There is a school of thought which
considerable population of Spanish
speakers. btit it was to the pre-(‘astro
American playground ol‘('uba that Dizzy turned for the intense and inspired conga player ( ‘hano Pozo,
whom he brought into his Big Band.
setting a trend for (‘uban and Latin big band music that was to last well into the 195lls.
Decades later. l)izzy described how the ('uban ‘. . . belonged to a religion that came directly from
Africa. I lis grandmother taught him
all those things. 'l‘hose chants we used to do were actually in the same groove. l have always been interested in Latin rhythms. like
‘Night In 'l‘unisia‘. livery drummer l
know playing 6 fs’ time is playing my lick. I took it off the conga and put it on the other drums and showed it to ('harlie Persip. Bttt ('hano Pozo
played things before he died that I‘m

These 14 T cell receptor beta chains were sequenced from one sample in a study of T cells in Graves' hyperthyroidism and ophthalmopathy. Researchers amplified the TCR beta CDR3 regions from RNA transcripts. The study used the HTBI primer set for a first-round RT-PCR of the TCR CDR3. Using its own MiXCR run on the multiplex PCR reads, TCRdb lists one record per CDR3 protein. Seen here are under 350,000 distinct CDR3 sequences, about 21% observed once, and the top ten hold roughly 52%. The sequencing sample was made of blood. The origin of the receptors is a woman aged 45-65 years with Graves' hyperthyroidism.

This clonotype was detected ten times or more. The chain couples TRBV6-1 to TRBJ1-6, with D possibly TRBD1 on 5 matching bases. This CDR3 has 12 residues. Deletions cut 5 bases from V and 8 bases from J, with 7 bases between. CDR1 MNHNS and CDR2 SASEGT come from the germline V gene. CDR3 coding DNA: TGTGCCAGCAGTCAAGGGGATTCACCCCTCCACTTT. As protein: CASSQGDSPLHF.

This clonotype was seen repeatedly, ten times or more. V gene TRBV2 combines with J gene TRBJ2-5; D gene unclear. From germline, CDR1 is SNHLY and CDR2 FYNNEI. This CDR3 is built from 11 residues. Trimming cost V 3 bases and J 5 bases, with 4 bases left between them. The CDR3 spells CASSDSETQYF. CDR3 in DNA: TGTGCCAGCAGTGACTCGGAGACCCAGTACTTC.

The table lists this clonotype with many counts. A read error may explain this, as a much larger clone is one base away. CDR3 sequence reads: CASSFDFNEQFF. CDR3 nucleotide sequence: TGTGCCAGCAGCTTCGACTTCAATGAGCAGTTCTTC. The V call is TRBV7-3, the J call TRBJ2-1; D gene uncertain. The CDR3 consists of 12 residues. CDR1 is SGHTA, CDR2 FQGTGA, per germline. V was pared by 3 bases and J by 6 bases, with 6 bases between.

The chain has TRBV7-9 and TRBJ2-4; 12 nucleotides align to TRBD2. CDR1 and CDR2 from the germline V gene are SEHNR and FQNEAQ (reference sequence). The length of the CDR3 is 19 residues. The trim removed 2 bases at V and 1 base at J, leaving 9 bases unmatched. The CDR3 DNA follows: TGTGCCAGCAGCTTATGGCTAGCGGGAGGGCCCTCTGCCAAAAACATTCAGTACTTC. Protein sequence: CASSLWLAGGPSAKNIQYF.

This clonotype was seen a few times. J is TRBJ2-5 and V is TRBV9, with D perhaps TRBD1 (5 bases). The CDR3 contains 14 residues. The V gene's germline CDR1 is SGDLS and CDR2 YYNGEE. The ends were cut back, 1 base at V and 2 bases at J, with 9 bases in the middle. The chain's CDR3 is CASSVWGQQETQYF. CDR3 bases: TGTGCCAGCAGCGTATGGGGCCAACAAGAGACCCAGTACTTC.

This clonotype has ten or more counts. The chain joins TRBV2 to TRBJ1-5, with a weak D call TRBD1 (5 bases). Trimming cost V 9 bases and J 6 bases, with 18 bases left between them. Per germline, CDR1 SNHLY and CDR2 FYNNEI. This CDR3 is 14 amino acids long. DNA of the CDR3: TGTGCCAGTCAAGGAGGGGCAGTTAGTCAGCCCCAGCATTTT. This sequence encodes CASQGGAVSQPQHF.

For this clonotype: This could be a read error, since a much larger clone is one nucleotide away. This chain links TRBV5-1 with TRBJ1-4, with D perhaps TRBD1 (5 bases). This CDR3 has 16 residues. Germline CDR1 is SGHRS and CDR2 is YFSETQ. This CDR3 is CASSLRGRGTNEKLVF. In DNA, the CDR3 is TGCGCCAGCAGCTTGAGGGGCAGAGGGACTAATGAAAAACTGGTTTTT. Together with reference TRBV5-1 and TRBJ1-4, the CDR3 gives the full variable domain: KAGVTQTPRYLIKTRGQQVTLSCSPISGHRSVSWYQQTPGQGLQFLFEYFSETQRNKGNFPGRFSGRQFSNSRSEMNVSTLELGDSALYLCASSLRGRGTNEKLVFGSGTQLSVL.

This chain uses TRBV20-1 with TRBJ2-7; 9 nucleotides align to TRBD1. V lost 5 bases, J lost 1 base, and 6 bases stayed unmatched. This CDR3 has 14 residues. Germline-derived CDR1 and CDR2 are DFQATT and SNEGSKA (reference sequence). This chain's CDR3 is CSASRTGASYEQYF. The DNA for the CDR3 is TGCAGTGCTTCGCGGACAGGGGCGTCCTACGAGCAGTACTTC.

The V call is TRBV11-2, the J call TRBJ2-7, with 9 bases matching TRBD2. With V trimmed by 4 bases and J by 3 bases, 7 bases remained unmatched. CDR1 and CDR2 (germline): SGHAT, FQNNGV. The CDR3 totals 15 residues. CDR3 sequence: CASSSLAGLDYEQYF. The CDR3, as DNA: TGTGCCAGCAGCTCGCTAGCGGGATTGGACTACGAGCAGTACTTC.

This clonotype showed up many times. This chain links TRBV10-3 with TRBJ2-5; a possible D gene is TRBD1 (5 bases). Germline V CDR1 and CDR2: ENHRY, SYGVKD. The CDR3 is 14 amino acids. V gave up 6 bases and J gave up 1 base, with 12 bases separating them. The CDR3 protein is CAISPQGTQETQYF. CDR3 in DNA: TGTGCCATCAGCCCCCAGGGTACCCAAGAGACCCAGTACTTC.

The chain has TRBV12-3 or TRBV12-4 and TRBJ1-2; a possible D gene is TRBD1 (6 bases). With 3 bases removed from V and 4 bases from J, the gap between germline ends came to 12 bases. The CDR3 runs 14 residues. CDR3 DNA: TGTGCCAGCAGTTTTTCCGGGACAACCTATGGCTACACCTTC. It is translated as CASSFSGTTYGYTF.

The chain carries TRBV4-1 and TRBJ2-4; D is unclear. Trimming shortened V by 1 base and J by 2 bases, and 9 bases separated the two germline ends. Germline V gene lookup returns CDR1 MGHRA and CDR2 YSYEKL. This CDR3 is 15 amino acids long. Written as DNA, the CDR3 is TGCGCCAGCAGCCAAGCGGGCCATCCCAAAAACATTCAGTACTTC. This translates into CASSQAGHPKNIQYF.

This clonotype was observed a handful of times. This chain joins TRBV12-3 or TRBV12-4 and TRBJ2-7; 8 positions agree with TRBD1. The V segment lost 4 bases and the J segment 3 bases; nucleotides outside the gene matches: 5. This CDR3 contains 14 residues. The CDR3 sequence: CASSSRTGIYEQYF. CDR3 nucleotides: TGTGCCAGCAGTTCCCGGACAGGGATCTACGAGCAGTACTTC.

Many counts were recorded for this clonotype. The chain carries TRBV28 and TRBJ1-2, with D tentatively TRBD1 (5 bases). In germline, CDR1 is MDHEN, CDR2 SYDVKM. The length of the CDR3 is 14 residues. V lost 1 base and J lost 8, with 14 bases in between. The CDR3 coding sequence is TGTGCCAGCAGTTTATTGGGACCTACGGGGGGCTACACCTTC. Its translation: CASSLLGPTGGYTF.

only understanding now. There are so many things he did that I‘m just getting hip to now.‘
It is true that many of the religions
the (‘arribean from Africa make secret use ol‘specil'ic ritual rhythms. and there might perhaps be some
transplanted into Latin America and
through public performance of the secret rhythms of his West A frican-de rived Abaquwa sect.
[n a continuation of that rhythmic tradition. Dizzy brings a splendid section to Edinburgh. Ignacio Berroa handles the drum kit. and there are two percussionists. including the legendary Airto Moreira. a prime mover in jazz rock fusion. who contributed so much to Miles Davis. ('hick (‘orea and the early Weather Report. Brazilian virtuoso Airto is usually seen on stage with his wife. vocalist l-‘lora Purim. who sings and wordlessly' improvises over her
astonishing six octave range. and she too will be in the line up.
Add Dizzy's long term associate James Moody. a veteran of that ground-breaking late 1940‘s Big Band. on tenor and ﬂute; Slide Hampton and Steve Turre on trombones: Arturo Sandoval and (‘laudio Roditi on trumpets; Mario Rivera and Paquito d'Rivera on saxes: [id Cherry. guitar; John Lee. bass: and Danilo Perez on piano and you‘ve got one of the best bands ever to play in Scotland. As they used to say. be there . . . or be square.